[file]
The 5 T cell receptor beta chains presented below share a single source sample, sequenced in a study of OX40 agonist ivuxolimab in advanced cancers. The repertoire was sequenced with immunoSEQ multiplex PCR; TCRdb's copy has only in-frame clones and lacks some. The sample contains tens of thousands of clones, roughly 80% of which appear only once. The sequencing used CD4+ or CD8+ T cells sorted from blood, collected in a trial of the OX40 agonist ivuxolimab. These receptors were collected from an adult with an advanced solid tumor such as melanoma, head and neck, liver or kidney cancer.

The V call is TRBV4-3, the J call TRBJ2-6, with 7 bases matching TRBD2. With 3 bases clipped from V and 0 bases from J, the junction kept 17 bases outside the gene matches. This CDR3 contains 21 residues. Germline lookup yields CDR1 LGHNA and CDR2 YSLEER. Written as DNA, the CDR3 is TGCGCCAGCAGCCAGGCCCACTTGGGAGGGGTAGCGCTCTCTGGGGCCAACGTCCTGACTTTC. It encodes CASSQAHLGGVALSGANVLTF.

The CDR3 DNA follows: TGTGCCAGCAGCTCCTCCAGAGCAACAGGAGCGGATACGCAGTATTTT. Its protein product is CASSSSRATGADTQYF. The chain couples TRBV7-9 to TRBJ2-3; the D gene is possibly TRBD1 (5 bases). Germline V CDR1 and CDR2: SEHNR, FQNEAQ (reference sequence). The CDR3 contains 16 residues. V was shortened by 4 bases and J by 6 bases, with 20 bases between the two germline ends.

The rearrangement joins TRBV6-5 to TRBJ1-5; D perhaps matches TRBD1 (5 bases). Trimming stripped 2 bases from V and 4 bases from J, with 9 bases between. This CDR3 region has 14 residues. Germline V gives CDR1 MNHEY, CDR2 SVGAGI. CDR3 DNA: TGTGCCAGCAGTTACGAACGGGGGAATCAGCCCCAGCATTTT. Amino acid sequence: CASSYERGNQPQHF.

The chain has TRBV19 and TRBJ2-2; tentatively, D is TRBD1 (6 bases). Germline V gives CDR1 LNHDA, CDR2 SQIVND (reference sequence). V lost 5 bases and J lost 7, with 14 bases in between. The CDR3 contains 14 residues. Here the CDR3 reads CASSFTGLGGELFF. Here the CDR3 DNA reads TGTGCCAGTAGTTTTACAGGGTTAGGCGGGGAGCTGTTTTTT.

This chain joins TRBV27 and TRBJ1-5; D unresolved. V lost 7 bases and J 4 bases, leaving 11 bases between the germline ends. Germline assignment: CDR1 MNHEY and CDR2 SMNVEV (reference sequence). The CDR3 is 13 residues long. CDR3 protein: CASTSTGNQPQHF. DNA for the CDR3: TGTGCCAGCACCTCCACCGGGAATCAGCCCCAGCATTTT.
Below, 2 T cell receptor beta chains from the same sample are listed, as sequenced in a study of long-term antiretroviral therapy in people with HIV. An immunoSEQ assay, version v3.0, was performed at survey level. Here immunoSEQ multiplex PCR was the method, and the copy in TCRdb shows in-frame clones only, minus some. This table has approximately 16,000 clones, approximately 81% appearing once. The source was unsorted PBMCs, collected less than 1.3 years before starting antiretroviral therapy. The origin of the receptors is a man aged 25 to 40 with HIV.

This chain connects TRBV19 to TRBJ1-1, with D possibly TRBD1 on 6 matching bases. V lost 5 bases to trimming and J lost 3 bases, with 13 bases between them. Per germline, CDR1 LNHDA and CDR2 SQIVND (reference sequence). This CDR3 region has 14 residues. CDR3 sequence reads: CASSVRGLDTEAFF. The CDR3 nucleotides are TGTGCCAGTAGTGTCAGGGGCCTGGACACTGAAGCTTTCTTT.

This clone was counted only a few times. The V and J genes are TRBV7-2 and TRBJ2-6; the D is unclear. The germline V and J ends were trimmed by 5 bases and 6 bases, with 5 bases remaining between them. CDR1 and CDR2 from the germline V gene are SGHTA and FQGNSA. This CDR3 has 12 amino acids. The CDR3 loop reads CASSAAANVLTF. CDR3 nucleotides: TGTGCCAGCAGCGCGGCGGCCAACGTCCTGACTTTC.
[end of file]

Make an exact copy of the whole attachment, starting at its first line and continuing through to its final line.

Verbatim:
The 5 T cell receptor beta chains presented below share a single source sample, sequenced in a study of OX40 agonist ivuxolimab in advanced cancers. The repertoire was sequenced with immunoSEQ multiplex PCR; TCRdb's copy has only in-frame clones and lacks some. The sample contains tens of thousands of clones, roughly 80% of which appear only once. The sequencing used CD4+ or CD8+ T cells sorted from blood, collected in a trial of the OX40 agonist ivuxolimab. These receptors were collected from an adult with an advanced solid tumor such as melanoma, head and neck, liver or kidney cancer.

The V call is TRBV4-3, the J call TRBJ2-6, with 7 bases matching TRBD2. With 3 bases clipped from V and 0 bases from J, the junction kept 17 bases outside the gene matches. This CDR3 contains 21 residues. Germline lookup yields CDR1 LGHNA and CDR2 YSLEER. Written as DNA, the CDR3 is TGCGCCAGCAGCCAGGCCCACTTGGGAGGGGTAGCGCTCTCTGGGGCCAACGTCCTGACTTTC. It encodes CASSQAHLGGVALSGANVLTF.

The CDR3 DNA follows: TGTGCCAGCAGCTCCTCCAGAGCAACAGGAGCGGATACGCAGTATTTT. Its protein product is CASSSSRATGADTQYF. The chain couples TRBV7-9 to TRBJ2-3; the D gene is possibly TRBD1 (5 bases). Germline V CDR1 and CDR2: SEHNR, FQNEAQ (reference sequence). The CDR3 contains 16 residues. V was shortened by 4 bases and J by 6 bases, with 20 bases between the two germline ends.

The rearrangement joins TRBV6-5 to TRBJ1-5; D perhaps matches TRBD1 (5 bases). Trimming stripped 2 bases from V and 4 bases from J, with 9 bases between. This CDR3 region has 14 residues. Germline V gives CDR1 MNHEY, CDR2 SVGAGI. CDR3 DNA: TGTGCCAGCAGTTACGAACGGGGGAATCAGCCCCAGCATTTT. Amino acid sequence: CASSYERGNQPQHF.

The chain has TRBV19 and TRBJ2-2; tentatively, D is TRBD1 (6 bases). Germline V gives CDR1 LNHDA, CDR2 SQIVND (reference sequence). V lost 5 bases and J lost 7, with 14 bases in between. The CDR3 contains 14 residues. Here the CDR3 reads CASSFTGLGGELFF. Here the CDR3 DNA reads TGTGCCAGTAGTTTTACAGGGTTAGGCGGGGAGCTGTTTTTT.

This chain joins TRBV27 and TRBJ1-5; D unresolved. V lost 7 bases and J 4 bases, leaving 11 bases between the germline ends. Germline assignment: CDR1 MNHEY and CDR2 SMNVEV (reference sequence). The CDR3 is 13 residues long. CDR3 protein: CASTSTGNQPQHF. DNA for the CDR3: TGTGCCAGCACCTCCACCGGGAATCAGCCCCAGCATTTT.
Below, 2 T cell receptor beta chains from the same sample are listed, as sequenced in a study of long-term antiretroviral therapy in people with HIV. An immunoSEQ assay, version v3.0, was performed at survey level. Here immunoSEQ multiplex PCR was the method, and the copy in TCRdb shows in-frame clones only, minus some. This table has approximately 16,000 clones, approximately 81% appearing once. The source was unsorted PBMCs, collected less than 1.3 years before starting antiretroviral therapy. The origin of the receptors is a man aged 25 to 40 with HIV.

This chain connects TRBV19 to TRBJ1-1, with D possibly TRBD1 on 6 matching bases. V lost 5 bases to trimming and J lost 3 bases, with 13 bases between them. Per germline, CDR1 LNHDA and CDR2 SQIVND (reference sequence). This CDR3 region has 14 residues. CDR3 sequence reads: CASSVRGLDTEAFF. The CDR3 nucleotides are TGTGCCAGTAGTGTCAGGGGCCTGGACACTGAAGCTTTCTTT.

This clone was counted only a few times. The V and J genes are TRBV7-2 and TRBJ2-6; the D is unclear. The germline V and J ends were trimmed by 5 bases and 6 bases, with 5 bases remaining between them. CDR1 and CDR2 from the germline V gene are SGHTA and FQGNSA. This CDR3 has 12 amino acids. The CDR3 loop reads CASSAAANVLTF. CDR3 nucleotides: TGTGCCAGCAGCGCGGCGGCCAACGTCCTGACTTTC.